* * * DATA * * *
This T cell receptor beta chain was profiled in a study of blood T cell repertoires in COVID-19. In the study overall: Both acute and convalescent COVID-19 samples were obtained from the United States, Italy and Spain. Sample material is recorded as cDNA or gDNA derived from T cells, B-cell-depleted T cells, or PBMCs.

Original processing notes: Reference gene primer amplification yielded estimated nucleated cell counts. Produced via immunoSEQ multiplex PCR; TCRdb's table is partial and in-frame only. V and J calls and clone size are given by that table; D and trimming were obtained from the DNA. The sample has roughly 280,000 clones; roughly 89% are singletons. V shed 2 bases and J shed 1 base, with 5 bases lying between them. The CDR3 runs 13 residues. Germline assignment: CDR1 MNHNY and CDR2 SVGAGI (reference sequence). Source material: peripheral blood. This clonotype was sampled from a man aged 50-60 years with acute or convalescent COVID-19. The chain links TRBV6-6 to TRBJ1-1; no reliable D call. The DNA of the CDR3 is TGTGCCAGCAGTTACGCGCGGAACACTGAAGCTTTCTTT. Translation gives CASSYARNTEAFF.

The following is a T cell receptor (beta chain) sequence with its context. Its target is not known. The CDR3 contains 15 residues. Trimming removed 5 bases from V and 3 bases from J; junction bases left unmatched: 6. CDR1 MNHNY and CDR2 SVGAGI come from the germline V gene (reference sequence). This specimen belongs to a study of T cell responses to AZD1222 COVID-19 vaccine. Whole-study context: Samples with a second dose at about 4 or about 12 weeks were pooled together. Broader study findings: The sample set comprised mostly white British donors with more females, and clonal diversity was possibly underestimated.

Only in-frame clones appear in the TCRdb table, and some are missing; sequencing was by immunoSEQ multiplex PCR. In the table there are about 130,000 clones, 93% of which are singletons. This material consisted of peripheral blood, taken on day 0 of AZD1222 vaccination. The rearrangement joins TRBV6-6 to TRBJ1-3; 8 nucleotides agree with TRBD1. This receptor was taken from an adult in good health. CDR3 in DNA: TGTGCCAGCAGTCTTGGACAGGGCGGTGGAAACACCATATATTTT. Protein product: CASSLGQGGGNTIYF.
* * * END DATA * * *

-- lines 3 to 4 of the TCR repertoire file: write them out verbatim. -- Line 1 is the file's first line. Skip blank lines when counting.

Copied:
The following is a T cell receptor (beta chain) sequence with its context. Its target is not known. The CDR3 contains 15 residues. Trimming removed 5 bases from V and 3 bases from J; junction bases left unmatched: 6. CDR1 MNHNY and CDR2 SVGAGI come from the germline V gene (reference sequence). This specimen belongs to a study of T cell responses to AZD1222 COVID-19 vaccine. Whole-study context: Samples with a second dose at about 4 or about 12 weeks were pooled together. Broader study findings: The sample set comprised mostly white British donors with more females, and clonal diversity was possibly underestimated.

Only in-frame clones appear in the TCRdb table, and some are missing; sequencing was by immunoSEQ multiplex PCR. In the table there are about 130,000 clones, 93% of which are singletons. This material consisted of peripheral blood, taken on day 0 of AZD1222 vaccination. The rearrangement joins TRBV6-6 to TRBJ1-3; 8 nucleotides agree with TRBD1. This receptor was taken from an adult in good health. CDR3 in DNA: TGTGCCAGCAGTCTTGGACAGGGCGGTGGAAACACCATATATTTT. Protein product: CASSLGQGGGNTIYF.